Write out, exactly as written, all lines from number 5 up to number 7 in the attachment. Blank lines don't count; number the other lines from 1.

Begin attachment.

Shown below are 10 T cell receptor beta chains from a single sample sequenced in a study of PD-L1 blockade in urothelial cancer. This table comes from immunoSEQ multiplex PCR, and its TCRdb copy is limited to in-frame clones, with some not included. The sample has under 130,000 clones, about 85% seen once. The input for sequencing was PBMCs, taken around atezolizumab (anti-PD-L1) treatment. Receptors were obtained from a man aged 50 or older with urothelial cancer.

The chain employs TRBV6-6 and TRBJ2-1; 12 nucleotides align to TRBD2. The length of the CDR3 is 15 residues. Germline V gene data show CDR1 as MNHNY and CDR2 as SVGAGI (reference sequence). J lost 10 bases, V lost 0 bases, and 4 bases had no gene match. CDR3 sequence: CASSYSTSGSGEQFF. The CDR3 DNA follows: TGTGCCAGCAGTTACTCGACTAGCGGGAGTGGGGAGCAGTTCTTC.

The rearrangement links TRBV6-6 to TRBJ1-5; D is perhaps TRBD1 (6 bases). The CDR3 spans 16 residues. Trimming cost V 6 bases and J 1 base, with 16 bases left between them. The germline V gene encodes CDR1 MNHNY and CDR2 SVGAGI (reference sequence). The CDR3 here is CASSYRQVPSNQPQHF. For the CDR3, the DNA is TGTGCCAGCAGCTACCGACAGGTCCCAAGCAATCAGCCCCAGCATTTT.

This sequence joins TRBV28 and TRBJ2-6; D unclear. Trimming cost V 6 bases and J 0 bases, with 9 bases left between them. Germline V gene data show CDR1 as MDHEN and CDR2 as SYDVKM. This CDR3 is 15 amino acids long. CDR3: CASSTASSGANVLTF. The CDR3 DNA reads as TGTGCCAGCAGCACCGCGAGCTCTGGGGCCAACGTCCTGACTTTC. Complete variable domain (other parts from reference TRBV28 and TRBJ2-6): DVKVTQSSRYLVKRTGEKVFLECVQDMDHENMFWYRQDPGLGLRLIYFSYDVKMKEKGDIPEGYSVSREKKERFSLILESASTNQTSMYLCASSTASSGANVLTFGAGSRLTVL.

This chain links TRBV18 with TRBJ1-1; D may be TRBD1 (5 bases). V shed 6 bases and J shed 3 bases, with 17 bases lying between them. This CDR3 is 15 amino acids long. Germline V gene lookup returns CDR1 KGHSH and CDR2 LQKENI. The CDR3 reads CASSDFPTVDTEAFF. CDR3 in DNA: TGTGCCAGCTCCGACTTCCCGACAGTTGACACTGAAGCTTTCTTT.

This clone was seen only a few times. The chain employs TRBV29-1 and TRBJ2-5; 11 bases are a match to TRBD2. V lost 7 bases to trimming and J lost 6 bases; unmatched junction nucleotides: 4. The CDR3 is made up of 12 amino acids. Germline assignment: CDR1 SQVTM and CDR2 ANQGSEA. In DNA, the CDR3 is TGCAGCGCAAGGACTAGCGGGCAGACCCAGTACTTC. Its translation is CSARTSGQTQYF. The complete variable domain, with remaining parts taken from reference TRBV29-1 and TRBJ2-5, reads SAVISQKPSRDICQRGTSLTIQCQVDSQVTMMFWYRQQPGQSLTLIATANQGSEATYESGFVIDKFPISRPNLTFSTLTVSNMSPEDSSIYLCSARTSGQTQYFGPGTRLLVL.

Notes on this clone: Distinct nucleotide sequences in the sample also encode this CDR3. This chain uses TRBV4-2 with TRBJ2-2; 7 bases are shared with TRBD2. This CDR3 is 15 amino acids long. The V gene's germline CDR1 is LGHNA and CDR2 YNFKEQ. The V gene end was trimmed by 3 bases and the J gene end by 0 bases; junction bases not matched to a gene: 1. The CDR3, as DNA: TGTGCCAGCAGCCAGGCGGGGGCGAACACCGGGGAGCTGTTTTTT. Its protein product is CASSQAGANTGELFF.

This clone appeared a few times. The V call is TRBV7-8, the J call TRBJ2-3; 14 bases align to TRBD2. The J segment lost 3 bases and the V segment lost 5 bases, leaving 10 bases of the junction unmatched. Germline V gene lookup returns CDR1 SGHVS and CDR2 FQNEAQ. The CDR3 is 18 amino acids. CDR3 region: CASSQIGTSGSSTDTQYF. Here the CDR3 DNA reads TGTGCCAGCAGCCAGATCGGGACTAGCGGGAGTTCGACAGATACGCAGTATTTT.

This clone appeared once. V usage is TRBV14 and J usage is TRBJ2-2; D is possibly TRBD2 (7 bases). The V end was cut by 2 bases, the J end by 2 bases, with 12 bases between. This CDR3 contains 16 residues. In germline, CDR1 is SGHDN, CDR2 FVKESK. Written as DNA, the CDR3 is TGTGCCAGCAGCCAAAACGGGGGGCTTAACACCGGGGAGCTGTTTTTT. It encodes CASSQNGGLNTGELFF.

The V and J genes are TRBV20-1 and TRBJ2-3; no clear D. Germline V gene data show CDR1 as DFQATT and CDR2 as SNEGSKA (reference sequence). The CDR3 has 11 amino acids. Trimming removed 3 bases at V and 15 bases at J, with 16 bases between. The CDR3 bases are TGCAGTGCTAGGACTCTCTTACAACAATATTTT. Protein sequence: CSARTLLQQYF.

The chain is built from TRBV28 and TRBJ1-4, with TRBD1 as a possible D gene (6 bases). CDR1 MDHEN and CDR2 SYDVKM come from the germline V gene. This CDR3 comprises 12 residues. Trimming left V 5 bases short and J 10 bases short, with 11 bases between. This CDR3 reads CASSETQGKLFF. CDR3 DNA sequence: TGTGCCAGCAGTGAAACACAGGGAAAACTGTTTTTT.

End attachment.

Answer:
This chain links TRBV18 with TRBJ1-1; D may be TRBD1 (5 bases). V shed 6 bases and J shed 3 bases, with 17 bases lying between them. This CDR3 is 15 amino acids long. Germline V gene lookup returns CDR1 KGHSH and CDR2 LQKENI. The CDR3 reads CASSDFPTVDTEAFF. CDR3 in DNA: TGTGCCAGCTCCGACTTCCCGACAGTTGACACTGAAGCTTTCTTT.

This clone was seen only a few times. The chain employs TRBV29-1 and TRBJ2-5; 11 bases are a match to TRBD2. V lost 7 bases to trimming and J lost 6 bases; unmatched junction nucleotides: 4. The CDR3 is made up of 12 amino acids. Germline assignment: CDR1 SQVTM and CDR2 ANQGSEA. In DNA, the CDR3 is TGCAGCGCAAGGACTAGCGGGCAGACCCAGTACTTC. Its translation is CSARTSGQTQYF. The complete variable domain, with remaining parts taken from reference TRBV29-1 and TRBJ2-5, reads SAVISQKPSRDICQRGTSLTIQCQVDSQVTMMFWYRQQPGQSLTLIATANQGSEATYESGFVIDKFPISRPNLTFSTLTVSNMSPEDSSIYLCSARTSGQTQYFGPGTRLLVL.

Notes on this clone: Distinct nucleotide sequences in the sample also encode this CDR3. This chain uses TRBV4-2 with TRBJ2-2; 7 bases are shared with TRBD2. This CDR3 is 15 amino acids long. The V gene's germline CDR1 is LGHNA and CDR2 YNFKEQ. The V gene end was trimmed by 3 bases and the J gene end by 0 bases; junction bases not matched to a gene: 1. The CDR3, as DNA: TGTGCCAGCAGCCAGGCGGGGGCGAACACCGGGGAGCTGTTTTTT. Its protein product is CASSQAGANTGELFF.